In the lovely white building (not!) next to Cheops’ pyramid is the reconstructed funeral barque of Cheops, found in a pit near the pyramid. THe boat, made entirely of cedarwood, is over 120 feet long and is about 40 tons displacement. It is a big ship and looks remarkably like a Viking ship — broad in the beam, shallow, and with high prow and stern.
Over 1200 pieces make up the boat — and they are laced together. No nails, pegs, or other connectors exist.
The boat was discovered in 1954, when the ground was cleared for a tourist road and a series of 40 slabs of limestone were found set into the groiund. Excavation began in May and once the pit was opened, it smelled of cedarwood and the pieces of a complete boat, arranged in thirteen layers was discovered. Even the ropes and mats were intact.
The boat was laboriously removed from its pit, piece by piece, following preliminary consolidation of the cloth and matting which covered it and in 1958 reconstruction of the boat, by Hag Ahmed Youssef Moustafa the Antiquities Service’s principal restorer, was able to begin. This consisted of re-assembling the 1224 individual pieces of cedar, acacia and other elements in a painstaking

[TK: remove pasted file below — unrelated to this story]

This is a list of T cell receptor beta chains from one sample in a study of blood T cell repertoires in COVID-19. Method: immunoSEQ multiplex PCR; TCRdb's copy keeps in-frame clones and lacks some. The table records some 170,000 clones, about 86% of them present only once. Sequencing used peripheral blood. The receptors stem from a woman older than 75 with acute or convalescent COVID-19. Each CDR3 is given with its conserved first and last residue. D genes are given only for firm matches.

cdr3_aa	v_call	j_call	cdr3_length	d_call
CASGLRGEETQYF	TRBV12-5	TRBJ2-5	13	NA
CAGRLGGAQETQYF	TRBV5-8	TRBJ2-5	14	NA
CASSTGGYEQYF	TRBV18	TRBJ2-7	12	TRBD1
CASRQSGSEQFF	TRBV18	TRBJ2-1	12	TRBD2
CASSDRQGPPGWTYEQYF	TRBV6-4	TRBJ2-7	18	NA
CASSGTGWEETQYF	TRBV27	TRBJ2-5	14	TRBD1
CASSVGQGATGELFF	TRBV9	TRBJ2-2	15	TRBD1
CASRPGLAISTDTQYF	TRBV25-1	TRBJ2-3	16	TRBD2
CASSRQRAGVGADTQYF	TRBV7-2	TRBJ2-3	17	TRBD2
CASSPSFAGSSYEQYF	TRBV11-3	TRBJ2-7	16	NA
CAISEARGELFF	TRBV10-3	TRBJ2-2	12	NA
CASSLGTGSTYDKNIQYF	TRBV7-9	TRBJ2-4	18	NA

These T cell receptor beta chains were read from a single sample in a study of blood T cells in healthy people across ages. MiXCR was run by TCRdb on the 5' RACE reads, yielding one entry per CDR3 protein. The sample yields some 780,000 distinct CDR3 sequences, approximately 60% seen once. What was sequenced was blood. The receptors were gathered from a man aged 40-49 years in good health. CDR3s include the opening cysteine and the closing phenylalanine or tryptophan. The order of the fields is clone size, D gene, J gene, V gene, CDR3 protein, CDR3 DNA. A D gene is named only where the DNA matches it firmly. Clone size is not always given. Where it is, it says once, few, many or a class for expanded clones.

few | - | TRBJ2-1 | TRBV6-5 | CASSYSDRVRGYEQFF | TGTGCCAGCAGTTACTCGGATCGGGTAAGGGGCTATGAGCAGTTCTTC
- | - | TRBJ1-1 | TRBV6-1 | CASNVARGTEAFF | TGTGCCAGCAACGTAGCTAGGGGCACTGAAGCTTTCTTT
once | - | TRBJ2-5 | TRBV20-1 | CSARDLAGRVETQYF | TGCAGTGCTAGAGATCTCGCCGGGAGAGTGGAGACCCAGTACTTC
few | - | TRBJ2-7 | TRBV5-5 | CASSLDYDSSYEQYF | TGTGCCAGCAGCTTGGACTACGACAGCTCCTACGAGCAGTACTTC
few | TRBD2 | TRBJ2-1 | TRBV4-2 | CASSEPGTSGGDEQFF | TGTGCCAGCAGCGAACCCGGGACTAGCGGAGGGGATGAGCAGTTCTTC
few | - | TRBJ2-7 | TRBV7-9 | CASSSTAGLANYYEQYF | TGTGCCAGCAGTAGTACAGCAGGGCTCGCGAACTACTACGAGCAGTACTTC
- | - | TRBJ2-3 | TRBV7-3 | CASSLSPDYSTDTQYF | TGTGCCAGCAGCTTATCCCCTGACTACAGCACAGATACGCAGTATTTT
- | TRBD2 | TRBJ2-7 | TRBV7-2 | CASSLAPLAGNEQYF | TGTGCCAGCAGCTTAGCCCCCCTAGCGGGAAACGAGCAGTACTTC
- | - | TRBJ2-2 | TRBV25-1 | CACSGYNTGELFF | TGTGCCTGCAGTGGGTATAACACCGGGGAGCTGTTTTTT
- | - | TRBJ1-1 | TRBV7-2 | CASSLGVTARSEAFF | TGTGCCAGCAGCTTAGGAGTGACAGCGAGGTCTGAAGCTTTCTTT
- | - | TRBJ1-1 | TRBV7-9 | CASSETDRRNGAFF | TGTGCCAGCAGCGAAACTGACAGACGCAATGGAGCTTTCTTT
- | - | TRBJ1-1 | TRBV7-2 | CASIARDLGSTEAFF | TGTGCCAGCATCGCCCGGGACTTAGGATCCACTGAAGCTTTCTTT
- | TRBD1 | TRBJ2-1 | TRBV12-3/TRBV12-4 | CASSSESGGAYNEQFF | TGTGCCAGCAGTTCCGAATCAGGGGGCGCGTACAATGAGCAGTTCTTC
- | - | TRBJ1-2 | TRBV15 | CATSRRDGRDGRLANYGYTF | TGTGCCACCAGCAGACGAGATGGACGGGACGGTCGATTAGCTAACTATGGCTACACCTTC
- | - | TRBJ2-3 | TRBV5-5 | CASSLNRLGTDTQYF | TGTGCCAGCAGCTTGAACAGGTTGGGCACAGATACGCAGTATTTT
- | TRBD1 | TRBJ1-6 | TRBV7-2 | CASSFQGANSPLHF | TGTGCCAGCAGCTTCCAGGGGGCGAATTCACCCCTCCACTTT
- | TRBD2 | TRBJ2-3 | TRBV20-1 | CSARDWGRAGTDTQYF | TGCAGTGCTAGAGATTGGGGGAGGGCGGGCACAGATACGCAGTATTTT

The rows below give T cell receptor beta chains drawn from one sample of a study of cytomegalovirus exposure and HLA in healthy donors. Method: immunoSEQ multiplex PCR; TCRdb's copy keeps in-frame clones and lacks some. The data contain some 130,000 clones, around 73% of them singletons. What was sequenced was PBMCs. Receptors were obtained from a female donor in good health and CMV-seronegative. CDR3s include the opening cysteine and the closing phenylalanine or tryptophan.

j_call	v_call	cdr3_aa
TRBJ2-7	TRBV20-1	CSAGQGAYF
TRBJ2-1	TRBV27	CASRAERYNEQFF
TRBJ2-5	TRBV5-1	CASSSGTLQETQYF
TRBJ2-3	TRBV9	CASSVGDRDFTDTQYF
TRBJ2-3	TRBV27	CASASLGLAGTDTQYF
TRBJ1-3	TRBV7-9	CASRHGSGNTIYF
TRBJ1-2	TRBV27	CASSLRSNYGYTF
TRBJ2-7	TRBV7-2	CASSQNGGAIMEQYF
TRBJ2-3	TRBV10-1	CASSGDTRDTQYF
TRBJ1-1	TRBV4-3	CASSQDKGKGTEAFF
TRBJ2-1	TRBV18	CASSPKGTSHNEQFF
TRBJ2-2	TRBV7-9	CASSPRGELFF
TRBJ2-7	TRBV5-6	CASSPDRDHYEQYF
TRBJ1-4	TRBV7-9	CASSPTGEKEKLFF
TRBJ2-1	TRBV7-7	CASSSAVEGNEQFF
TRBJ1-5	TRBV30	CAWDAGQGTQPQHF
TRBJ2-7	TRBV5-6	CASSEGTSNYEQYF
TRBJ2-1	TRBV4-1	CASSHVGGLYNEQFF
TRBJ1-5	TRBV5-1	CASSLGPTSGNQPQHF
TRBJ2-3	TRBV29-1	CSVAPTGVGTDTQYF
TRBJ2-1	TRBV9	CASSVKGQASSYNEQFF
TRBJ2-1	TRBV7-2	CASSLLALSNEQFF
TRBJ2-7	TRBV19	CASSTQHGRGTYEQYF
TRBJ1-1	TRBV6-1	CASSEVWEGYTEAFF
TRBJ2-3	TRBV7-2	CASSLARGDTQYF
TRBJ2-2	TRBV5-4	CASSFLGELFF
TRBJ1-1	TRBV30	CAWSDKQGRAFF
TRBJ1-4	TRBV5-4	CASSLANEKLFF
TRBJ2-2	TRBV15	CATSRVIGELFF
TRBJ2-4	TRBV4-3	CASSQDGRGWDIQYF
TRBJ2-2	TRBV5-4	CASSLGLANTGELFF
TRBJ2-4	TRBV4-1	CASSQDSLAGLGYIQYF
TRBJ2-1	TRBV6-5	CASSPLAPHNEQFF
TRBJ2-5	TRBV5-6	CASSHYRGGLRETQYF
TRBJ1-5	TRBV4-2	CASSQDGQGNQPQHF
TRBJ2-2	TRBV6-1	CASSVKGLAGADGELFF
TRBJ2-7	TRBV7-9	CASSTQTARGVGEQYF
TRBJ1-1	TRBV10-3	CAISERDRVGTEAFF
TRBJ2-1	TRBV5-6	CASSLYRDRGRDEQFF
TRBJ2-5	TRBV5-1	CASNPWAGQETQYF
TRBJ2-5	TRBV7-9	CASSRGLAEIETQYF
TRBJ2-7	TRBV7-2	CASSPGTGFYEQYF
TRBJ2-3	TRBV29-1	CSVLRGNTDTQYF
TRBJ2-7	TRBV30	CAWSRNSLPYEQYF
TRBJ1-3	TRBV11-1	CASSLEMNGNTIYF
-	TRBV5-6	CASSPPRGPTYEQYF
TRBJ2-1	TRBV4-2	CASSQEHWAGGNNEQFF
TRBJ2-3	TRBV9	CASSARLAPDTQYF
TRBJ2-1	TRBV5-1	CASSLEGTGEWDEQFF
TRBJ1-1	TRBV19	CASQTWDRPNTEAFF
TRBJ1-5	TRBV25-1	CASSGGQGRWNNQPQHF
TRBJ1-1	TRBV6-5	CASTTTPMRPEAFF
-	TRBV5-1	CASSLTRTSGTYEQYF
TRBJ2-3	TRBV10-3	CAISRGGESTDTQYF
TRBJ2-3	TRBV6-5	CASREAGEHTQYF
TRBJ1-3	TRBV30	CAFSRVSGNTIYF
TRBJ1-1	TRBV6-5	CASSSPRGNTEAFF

The ancient builders had helpfully indicated on some of the pieces which parts of the craft they had come from, but the work still took over ten years to complete and was finally fully re-assembled in 1968. No nails were used in the construction and the planking was assembled through an ingenious system of stitching through holes with ropes of vegetable fibres. When the wood was swollen by water the ropes would tighten and make the boat watertight.
THere is some indication that the boat was actually ysed as part of the funeral processions from Abydos to Thebes — althoygh most believe that it was built onsite and never used, more of a ritual or symbolic boat than a real one. However, it contianed all the necessary pieces for a working ship, and was of the same style as boats depicted in the inscriptions.